False gharials are found in a variety of habitats throughout their range of South East Asia, including lowland freshwater swamp forests, flooded forests, peat swamps, lakes, and blackwater streams and rivers.
This species is an opportunistic carnivore, and eats a varied diet of fish, amphibians, insects, shrimp, small deer and small monkeys.
False gharials spend most of their time submerged in shallow wallows or mud-holes, with only their eyes and nostrils visible. Their long, narrow snout (containing 76 to 84 teeth!) is ideal for catching small fish. They sweep their head sideways with little water resistance to their thin snout, snapping the fish out of the water.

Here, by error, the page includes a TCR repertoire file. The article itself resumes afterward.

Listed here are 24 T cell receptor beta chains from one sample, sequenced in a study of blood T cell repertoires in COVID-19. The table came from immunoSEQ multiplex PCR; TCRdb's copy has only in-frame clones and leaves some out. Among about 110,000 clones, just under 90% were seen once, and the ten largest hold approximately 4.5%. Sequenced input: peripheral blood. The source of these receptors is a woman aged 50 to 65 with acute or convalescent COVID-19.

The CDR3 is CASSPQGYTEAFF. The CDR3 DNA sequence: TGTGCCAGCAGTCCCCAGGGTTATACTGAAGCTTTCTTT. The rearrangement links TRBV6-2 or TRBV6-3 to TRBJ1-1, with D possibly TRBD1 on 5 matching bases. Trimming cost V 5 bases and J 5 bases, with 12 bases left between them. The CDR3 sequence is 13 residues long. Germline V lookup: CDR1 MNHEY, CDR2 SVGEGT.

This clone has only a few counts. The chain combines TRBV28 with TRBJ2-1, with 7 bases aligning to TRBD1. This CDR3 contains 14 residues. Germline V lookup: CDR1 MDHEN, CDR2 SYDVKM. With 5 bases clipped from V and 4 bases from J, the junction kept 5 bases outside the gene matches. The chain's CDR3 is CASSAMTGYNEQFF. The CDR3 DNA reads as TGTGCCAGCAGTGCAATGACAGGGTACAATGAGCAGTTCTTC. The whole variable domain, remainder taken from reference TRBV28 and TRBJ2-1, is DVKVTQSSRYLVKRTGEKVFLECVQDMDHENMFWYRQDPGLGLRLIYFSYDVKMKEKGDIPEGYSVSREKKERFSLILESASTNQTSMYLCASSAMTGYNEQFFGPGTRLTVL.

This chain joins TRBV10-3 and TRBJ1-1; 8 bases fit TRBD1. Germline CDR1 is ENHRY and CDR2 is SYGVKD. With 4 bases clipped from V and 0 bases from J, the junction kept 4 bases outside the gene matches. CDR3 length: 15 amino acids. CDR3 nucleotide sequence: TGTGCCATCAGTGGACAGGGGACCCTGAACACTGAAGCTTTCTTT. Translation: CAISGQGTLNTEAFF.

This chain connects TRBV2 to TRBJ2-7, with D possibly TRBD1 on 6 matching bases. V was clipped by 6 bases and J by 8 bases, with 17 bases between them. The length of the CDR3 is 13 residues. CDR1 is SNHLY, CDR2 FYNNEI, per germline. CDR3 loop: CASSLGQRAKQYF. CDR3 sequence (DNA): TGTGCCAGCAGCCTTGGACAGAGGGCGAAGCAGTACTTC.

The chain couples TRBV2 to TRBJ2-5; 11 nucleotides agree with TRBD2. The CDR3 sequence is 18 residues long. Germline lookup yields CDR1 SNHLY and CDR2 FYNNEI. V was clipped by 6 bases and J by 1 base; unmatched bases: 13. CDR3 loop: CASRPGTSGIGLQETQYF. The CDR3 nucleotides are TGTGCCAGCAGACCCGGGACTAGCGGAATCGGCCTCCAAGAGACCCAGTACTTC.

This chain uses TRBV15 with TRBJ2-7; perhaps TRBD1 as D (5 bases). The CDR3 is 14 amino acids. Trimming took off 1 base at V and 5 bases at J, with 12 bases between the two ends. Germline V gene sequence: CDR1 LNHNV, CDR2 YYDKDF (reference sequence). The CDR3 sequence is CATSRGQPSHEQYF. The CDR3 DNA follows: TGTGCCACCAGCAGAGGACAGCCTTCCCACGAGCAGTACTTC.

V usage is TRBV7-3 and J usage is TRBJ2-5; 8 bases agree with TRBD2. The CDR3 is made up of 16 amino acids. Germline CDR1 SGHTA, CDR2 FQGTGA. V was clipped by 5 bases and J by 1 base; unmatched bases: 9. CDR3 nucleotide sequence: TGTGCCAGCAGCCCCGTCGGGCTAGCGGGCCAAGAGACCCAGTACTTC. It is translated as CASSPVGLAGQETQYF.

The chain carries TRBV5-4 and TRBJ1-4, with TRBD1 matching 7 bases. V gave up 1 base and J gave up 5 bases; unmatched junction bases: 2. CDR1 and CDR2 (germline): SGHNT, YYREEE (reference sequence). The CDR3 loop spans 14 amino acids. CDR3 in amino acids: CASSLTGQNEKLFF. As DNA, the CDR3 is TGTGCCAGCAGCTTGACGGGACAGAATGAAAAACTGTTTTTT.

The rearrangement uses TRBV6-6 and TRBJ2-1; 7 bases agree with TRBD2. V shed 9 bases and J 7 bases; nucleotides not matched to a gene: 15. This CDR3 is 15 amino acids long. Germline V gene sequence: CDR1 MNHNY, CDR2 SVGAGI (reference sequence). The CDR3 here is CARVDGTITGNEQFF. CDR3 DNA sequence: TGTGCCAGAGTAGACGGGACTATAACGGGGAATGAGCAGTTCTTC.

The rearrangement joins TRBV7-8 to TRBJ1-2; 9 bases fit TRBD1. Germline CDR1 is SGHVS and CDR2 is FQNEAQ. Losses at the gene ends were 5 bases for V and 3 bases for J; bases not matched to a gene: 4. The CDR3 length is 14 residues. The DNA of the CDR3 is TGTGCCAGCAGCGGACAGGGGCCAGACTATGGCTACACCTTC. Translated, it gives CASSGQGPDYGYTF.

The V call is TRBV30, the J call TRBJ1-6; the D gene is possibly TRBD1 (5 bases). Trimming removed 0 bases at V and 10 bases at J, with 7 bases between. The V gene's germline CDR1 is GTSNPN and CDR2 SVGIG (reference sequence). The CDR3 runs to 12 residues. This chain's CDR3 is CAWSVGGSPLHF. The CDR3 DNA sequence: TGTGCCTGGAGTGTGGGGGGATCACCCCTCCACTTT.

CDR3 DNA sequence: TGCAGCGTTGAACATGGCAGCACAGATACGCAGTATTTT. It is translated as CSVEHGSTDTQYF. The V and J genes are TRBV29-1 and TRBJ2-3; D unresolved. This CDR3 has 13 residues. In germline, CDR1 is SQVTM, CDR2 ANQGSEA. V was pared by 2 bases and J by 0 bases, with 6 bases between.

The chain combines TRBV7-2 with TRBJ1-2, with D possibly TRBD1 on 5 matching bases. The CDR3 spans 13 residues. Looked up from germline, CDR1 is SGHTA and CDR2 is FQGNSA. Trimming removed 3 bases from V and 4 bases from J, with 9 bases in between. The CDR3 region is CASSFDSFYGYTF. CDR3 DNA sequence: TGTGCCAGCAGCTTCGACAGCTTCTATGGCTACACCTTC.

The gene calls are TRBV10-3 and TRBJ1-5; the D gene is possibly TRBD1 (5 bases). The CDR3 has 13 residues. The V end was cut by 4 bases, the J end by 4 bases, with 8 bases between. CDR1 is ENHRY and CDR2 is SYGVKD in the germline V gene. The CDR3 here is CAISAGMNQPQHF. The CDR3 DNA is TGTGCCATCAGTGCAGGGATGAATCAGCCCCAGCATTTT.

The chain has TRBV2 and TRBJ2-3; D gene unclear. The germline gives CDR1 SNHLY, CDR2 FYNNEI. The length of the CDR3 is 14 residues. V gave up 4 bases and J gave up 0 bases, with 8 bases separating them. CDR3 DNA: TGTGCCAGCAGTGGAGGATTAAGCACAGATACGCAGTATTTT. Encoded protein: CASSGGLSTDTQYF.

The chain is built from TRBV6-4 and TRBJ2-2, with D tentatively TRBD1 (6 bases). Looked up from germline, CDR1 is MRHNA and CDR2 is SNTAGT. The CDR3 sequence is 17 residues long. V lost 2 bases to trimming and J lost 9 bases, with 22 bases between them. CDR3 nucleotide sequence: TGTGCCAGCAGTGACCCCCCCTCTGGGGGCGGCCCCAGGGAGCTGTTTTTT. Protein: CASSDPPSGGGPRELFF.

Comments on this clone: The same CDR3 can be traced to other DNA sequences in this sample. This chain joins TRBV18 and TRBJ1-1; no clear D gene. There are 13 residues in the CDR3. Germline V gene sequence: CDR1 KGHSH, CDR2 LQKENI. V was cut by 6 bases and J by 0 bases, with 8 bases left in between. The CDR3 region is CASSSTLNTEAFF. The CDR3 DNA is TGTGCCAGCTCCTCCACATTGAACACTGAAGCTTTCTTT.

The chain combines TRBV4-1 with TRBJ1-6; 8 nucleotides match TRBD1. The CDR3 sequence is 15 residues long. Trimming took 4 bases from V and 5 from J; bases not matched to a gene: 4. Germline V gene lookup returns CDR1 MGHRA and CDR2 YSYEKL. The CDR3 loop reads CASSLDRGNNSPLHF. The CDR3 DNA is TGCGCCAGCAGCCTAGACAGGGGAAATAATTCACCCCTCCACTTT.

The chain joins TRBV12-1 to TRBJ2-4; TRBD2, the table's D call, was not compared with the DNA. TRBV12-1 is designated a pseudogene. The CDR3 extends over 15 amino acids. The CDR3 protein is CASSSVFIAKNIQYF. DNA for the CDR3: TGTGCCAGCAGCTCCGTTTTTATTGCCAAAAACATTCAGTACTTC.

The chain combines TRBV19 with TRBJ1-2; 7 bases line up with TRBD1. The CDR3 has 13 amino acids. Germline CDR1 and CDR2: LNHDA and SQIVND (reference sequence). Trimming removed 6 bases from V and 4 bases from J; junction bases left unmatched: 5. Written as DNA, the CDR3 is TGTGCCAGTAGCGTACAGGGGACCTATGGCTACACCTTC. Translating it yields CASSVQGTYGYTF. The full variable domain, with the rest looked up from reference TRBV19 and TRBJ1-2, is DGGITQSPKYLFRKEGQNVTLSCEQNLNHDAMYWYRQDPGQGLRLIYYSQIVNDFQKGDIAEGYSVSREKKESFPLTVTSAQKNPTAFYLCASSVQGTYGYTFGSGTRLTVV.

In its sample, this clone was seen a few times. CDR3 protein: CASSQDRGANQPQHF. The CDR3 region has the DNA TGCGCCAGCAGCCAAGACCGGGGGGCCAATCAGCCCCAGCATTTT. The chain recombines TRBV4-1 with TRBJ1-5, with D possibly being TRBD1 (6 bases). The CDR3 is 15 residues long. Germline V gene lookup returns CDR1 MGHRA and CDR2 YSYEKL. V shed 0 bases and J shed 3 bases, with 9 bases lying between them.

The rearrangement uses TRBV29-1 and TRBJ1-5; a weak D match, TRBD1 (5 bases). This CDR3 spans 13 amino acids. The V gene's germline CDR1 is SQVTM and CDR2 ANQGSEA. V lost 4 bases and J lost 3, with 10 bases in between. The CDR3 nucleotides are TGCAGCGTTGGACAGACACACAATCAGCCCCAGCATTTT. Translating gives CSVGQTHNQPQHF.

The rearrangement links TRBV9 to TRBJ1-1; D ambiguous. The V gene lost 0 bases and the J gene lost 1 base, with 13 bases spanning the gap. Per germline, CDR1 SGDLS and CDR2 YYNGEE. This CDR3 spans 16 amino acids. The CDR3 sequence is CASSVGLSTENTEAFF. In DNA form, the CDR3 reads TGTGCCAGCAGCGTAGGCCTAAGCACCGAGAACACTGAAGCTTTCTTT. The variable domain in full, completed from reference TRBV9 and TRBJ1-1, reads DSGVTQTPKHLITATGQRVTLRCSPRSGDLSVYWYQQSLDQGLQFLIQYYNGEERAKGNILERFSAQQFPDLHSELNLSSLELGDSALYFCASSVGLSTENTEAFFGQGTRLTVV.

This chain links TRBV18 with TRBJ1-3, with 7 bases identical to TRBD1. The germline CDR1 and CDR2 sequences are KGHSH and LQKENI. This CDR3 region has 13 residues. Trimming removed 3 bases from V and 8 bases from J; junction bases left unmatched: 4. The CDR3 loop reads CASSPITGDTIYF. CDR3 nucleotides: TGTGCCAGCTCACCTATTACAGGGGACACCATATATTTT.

They have the largest known egg of any crocodile species (around 10cm). Females appear to make mounds where they will lay 20-30 eggs, which will hatch after 3 months. There is no direct evidence of hatchings receiving parental care.
This species used to be found in Thailand, but has now been extinct there since 1970. There is estimated to be less than 2500 individuals remaining in the wild but data unclear. Threats are habitat loss (farming and illegal logging), dams, drowning in fishing nets, overfishing and poaching.
- Latin Name: Tomistoma schlegelii
- Class: Reptiles
- Order: Crocodylia
- Family: Crocodylidae
- Conservation status: Endangered
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